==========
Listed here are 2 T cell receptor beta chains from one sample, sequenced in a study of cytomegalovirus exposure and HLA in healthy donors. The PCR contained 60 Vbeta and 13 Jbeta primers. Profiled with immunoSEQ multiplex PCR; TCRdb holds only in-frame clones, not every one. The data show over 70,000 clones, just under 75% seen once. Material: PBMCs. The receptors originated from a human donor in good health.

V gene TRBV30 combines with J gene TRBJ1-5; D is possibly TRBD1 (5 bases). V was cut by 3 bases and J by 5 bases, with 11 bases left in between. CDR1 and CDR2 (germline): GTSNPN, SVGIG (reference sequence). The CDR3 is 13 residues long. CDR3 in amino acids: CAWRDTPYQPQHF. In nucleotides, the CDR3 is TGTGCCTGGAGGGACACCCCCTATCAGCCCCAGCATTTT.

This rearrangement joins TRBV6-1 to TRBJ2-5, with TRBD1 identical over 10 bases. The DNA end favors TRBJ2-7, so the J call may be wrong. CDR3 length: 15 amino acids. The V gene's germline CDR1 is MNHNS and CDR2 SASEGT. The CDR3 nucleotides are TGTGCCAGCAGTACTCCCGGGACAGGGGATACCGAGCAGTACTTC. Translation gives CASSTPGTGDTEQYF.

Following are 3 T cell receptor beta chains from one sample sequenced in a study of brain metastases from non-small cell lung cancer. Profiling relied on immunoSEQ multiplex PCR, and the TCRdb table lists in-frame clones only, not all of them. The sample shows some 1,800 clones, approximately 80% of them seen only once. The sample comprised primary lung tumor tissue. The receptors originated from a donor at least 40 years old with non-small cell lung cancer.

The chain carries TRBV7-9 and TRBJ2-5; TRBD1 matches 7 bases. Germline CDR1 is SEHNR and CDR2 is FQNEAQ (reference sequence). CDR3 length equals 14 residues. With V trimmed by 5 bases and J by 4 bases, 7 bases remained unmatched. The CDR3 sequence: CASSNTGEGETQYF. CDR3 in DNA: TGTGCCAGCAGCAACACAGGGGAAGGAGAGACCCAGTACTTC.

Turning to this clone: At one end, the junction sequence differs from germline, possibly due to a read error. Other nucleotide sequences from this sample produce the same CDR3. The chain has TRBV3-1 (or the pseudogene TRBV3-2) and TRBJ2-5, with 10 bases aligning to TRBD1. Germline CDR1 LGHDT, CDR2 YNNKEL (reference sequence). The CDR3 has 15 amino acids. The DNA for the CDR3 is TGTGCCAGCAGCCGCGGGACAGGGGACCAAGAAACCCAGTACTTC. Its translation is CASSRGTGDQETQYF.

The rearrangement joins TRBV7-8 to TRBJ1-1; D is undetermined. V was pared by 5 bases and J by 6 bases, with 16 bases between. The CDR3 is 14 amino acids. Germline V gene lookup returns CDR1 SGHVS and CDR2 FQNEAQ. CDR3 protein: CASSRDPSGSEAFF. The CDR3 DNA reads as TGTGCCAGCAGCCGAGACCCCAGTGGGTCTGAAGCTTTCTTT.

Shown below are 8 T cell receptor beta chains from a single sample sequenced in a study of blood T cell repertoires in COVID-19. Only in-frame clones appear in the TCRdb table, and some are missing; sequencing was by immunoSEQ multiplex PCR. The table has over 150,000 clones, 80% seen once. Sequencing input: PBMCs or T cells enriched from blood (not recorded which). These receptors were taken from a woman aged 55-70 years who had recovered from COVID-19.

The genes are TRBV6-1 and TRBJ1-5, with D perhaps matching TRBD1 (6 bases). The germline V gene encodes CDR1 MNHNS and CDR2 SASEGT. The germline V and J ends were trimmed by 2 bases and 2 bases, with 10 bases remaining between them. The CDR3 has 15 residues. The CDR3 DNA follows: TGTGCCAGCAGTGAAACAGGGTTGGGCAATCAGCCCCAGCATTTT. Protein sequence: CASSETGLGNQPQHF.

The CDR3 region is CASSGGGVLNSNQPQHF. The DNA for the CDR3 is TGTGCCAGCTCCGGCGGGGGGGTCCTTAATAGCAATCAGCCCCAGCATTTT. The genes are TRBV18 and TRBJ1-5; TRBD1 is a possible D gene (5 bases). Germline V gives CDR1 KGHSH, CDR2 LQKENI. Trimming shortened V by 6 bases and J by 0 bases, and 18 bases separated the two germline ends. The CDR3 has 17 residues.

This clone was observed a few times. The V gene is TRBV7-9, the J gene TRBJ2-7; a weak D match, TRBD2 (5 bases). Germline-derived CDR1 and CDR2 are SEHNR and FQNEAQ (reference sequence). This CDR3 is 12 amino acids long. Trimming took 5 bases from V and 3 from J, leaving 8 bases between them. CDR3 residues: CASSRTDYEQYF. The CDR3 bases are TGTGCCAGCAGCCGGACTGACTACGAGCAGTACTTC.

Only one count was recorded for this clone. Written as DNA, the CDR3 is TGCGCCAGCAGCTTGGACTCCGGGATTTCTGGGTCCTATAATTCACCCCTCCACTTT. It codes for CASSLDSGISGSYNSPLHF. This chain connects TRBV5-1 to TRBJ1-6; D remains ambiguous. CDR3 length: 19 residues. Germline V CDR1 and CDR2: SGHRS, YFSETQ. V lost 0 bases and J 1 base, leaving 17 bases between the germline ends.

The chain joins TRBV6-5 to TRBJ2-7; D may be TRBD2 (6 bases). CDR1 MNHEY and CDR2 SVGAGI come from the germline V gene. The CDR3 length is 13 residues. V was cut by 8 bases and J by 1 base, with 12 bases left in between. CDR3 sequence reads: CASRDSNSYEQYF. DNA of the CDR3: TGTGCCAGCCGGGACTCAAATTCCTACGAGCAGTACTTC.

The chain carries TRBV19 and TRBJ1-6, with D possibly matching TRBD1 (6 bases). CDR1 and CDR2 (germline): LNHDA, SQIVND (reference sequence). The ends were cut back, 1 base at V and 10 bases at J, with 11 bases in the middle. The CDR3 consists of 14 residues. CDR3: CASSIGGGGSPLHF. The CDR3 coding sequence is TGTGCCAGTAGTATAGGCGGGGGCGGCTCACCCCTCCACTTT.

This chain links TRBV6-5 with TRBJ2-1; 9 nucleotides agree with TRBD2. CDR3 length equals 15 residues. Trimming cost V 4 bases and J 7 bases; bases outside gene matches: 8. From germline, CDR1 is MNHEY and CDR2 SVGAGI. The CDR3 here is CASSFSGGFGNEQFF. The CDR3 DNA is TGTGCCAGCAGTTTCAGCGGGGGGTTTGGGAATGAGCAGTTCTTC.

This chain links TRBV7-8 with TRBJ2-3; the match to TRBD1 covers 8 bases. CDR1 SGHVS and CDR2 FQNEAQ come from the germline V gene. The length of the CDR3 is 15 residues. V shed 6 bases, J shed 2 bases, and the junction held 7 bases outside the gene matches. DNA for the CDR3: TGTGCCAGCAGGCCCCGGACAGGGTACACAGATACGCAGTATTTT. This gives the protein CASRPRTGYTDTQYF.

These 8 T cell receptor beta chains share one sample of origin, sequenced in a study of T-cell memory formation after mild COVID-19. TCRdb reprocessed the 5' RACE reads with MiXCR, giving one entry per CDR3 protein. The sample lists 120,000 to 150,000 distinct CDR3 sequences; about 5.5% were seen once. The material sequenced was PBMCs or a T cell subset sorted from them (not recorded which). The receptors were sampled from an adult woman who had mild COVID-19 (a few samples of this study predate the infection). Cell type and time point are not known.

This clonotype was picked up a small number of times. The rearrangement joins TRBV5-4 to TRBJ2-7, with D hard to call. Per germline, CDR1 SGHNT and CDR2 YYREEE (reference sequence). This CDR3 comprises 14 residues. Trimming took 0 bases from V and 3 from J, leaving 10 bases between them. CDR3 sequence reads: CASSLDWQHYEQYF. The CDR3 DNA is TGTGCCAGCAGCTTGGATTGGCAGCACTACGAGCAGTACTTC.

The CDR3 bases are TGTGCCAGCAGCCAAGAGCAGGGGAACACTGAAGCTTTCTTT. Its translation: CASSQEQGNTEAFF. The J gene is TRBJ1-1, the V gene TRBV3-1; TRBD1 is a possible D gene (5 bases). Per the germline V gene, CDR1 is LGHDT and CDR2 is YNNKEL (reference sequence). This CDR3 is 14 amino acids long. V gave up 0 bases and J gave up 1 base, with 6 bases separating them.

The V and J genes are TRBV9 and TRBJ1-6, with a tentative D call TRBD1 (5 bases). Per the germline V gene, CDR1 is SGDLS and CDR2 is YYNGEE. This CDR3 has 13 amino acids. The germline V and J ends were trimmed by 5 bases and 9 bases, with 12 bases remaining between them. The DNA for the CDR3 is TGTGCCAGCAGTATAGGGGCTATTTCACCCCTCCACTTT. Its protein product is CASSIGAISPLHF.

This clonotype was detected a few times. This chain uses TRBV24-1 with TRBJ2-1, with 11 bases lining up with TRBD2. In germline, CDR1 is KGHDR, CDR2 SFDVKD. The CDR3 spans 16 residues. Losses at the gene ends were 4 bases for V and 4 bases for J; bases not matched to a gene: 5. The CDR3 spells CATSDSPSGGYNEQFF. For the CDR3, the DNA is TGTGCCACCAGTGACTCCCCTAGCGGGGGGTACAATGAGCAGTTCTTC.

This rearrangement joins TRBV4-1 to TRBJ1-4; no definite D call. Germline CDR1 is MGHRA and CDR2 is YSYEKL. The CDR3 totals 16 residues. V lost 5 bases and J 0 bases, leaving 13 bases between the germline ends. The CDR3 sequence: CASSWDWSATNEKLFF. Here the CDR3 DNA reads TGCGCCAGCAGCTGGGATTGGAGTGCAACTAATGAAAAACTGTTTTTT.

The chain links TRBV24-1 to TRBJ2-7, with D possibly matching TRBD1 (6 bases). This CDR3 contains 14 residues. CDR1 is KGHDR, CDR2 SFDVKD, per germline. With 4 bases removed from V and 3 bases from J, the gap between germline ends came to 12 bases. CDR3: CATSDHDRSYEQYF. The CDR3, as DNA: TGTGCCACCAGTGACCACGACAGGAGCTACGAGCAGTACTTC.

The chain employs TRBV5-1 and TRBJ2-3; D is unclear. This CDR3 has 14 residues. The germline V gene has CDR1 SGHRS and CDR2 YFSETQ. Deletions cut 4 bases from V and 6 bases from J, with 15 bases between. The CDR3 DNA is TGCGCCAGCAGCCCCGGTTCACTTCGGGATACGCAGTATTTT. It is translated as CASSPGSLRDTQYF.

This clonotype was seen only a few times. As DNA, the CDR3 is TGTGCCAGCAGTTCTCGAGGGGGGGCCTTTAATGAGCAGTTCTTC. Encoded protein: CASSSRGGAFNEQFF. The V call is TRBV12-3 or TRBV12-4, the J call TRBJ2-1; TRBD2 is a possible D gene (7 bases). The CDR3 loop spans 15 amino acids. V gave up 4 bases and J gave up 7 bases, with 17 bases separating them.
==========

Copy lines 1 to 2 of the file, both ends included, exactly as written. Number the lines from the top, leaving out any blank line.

Listed here are 2 T cell receptor beta chains from one sample, sequenced in a study of cytomegalovirus exposure and HLA in healthy donors. The PCR contained 60 Vbeta and 13 Jbeta primers. Profiled with immunoSEQ multiplex PCR; TCRdb holds only in-frame clones, not every one. The data show over 70,000 clones, just under 75% seen once. Material: PBMCs. The receptors originated from a human donor in good health.

V gene TRBV30 combines with J gene TRBJ1-5; D is possibly TRBD1 (5 bases). V was cut by 3 bases and J by 5 bases, with 11 bases left in between. CDR1 and CDR2 (germline): GTSNPN, SVGIG (reference sequence). The CDR3 is 13 residues long. CDR3 in amino acids: CAWRDTPYQPQHF. In nucleotides, the CDR3 is TGTGCCTGGAGGGACACCCCCTATCAGCCCCAGCATTTT.